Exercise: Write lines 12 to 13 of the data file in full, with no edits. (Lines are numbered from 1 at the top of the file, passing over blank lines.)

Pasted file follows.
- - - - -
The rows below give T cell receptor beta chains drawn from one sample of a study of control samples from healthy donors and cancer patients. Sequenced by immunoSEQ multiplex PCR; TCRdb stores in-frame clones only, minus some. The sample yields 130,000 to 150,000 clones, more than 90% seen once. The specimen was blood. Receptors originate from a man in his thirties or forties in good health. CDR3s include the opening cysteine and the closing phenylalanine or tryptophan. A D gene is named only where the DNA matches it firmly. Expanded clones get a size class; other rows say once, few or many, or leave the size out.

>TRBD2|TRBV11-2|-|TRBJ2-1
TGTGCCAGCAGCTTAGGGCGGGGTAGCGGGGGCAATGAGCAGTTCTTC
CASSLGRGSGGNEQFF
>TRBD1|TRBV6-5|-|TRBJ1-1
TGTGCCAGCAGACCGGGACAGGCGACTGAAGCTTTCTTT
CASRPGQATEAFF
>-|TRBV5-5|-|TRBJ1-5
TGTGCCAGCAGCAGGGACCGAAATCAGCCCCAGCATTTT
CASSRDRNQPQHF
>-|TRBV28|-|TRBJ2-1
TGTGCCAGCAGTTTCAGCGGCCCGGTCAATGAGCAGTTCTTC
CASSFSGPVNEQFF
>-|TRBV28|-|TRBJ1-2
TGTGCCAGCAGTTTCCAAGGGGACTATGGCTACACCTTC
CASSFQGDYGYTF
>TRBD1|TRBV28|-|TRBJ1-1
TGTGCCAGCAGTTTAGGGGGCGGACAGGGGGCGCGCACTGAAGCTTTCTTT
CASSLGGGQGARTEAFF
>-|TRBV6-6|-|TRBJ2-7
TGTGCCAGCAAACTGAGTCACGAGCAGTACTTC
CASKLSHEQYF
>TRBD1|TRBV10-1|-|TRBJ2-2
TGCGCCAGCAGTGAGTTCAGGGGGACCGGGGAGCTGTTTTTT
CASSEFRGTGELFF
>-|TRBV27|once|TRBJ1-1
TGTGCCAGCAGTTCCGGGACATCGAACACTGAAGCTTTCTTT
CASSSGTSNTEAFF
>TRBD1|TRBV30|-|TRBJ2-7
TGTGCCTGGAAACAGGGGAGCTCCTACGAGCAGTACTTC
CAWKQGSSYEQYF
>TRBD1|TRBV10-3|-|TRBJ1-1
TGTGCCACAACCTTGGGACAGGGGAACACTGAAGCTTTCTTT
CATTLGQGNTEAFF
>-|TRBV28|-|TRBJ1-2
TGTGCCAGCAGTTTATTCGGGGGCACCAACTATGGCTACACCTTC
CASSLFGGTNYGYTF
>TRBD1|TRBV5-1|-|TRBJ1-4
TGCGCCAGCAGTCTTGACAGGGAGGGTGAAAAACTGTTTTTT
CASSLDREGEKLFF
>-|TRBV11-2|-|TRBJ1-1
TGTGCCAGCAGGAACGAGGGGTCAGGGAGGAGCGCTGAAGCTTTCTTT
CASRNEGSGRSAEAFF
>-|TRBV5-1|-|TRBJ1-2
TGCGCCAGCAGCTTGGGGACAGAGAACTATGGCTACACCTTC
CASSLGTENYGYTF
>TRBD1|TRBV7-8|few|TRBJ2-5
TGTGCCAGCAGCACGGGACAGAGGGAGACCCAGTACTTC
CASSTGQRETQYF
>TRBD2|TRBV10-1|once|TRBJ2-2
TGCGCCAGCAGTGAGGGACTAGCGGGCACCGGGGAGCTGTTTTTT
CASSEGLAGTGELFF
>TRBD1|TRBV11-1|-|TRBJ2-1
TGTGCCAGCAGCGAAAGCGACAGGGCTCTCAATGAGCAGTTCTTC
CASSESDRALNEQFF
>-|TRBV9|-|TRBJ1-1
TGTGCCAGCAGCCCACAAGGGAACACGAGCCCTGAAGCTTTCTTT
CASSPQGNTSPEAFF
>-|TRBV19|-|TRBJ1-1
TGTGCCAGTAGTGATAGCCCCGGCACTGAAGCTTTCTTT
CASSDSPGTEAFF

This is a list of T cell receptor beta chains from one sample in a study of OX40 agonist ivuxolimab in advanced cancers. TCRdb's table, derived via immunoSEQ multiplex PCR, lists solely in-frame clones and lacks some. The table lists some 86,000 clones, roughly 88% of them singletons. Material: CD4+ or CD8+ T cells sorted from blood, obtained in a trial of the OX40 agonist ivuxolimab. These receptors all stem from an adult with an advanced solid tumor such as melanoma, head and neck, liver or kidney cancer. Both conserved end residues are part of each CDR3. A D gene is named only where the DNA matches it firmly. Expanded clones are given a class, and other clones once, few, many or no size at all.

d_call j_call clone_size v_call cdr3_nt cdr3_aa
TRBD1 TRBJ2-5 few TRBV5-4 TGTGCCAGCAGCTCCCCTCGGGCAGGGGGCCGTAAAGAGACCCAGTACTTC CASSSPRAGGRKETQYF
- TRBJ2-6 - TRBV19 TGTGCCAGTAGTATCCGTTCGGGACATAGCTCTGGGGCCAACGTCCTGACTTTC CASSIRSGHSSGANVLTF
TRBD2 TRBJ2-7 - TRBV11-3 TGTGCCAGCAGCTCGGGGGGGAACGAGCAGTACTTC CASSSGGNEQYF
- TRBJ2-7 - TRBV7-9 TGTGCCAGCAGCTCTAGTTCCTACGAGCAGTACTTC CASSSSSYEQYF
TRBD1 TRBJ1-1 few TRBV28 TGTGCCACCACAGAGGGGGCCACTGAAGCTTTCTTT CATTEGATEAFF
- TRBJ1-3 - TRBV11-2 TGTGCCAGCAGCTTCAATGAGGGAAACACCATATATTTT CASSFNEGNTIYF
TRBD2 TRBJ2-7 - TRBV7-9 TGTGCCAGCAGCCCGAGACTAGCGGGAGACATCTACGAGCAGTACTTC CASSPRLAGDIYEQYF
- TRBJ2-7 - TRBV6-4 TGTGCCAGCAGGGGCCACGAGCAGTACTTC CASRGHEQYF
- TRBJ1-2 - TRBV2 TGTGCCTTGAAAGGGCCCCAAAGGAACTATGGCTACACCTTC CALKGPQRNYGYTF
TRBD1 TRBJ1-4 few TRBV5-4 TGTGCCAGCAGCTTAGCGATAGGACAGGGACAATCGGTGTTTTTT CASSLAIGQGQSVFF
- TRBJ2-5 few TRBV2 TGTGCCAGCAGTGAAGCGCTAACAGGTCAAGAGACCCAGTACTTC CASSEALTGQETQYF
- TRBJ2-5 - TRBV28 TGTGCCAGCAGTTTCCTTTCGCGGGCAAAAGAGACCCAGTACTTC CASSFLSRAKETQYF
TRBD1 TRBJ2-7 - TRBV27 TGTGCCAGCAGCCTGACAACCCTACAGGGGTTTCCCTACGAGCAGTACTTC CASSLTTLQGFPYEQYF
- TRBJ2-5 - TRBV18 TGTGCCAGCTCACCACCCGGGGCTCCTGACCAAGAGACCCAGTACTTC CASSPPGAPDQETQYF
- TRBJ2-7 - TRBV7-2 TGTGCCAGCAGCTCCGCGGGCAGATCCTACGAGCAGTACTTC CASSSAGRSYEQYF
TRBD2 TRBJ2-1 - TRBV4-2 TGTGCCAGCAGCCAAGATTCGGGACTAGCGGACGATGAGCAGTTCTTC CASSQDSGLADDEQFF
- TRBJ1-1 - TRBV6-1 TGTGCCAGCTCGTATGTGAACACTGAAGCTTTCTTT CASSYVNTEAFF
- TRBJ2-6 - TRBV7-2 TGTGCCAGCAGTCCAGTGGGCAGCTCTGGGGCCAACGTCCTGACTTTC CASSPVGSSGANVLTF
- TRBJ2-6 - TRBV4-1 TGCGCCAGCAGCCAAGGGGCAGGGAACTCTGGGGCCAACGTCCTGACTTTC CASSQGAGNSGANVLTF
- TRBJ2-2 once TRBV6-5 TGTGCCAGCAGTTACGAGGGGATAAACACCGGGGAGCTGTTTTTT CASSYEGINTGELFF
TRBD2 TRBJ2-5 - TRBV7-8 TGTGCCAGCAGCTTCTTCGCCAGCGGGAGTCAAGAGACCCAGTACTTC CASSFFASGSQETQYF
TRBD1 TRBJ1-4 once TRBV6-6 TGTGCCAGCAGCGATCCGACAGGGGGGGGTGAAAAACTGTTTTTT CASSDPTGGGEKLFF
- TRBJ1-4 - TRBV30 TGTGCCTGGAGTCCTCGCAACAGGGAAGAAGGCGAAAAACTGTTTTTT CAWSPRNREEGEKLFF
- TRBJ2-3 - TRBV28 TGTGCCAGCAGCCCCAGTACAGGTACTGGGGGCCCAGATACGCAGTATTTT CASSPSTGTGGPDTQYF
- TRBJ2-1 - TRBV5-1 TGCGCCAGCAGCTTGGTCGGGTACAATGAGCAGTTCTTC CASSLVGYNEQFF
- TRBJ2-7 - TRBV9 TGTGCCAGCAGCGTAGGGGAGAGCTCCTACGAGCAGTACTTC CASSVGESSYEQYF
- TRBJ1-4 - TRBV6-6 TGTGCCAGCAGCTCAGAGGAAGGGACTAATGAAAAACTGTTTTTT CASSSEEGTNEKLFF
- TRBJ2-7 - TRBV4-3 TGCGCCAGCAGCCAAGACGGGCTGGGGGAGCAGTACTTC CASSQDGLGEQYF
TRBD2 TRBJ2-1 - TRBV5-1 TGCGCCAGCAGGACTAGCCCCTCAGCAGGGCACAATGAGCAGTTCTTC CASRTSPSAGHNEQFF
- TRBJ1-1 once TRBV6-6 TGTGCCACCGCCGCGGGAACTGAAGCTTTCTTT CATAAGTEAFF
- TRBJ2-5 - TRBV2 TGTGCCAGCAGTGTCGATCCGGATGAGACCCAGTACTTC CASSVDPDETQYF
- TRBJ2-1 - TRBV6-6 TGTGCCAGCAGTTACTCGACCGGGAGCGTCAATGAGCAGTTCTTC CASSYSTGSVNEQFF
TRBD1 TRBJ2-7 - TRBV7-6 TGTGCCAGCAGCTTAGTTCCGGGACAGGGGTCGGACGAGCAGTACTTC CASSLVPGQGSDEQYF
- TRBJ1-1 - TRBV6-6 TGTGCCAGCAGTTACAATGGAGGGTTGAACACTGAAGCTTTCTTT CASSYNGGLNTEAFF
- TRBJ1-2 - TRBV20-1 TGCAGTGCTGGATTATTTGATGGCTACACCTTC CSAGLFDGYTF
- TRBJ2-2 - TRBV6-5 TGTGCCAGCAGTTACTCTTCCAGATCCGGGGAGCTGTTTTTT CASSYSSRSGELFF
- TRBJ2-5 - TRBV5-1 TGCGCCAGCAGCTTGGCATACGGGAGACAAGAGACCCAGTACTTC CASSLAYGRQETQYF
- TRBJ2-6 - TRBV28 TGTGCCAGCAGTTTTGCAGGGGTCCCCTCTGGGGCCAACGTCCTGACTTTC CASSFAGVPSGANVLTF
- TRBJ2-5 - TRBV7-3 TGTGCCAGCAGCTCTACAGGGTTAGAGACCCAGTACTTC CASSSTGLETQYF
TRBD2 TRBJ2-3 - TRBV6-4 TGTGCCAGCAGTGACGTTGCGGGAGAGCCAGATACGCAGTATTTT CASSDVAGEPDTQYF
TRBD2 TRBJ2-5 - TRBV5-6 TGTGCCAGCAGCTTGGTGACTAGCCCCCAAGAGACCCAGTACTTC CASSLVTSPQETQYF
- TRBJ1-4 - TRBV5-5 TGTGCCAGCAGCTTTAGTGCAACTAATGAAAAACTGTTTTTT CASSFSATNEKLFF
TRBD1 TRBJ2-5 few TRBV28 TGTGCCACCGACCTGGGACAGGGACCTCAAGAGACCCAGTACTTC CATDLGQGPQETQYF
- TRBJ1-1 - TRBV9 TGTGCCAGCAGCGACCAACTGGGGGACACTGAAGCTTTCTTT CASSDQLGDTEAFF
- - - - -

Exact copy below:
TGTGCCAGCAGTTTCAGCGGCCCGGTCAATGAGCAGTTCTTC
CASSFSGPVNEQFF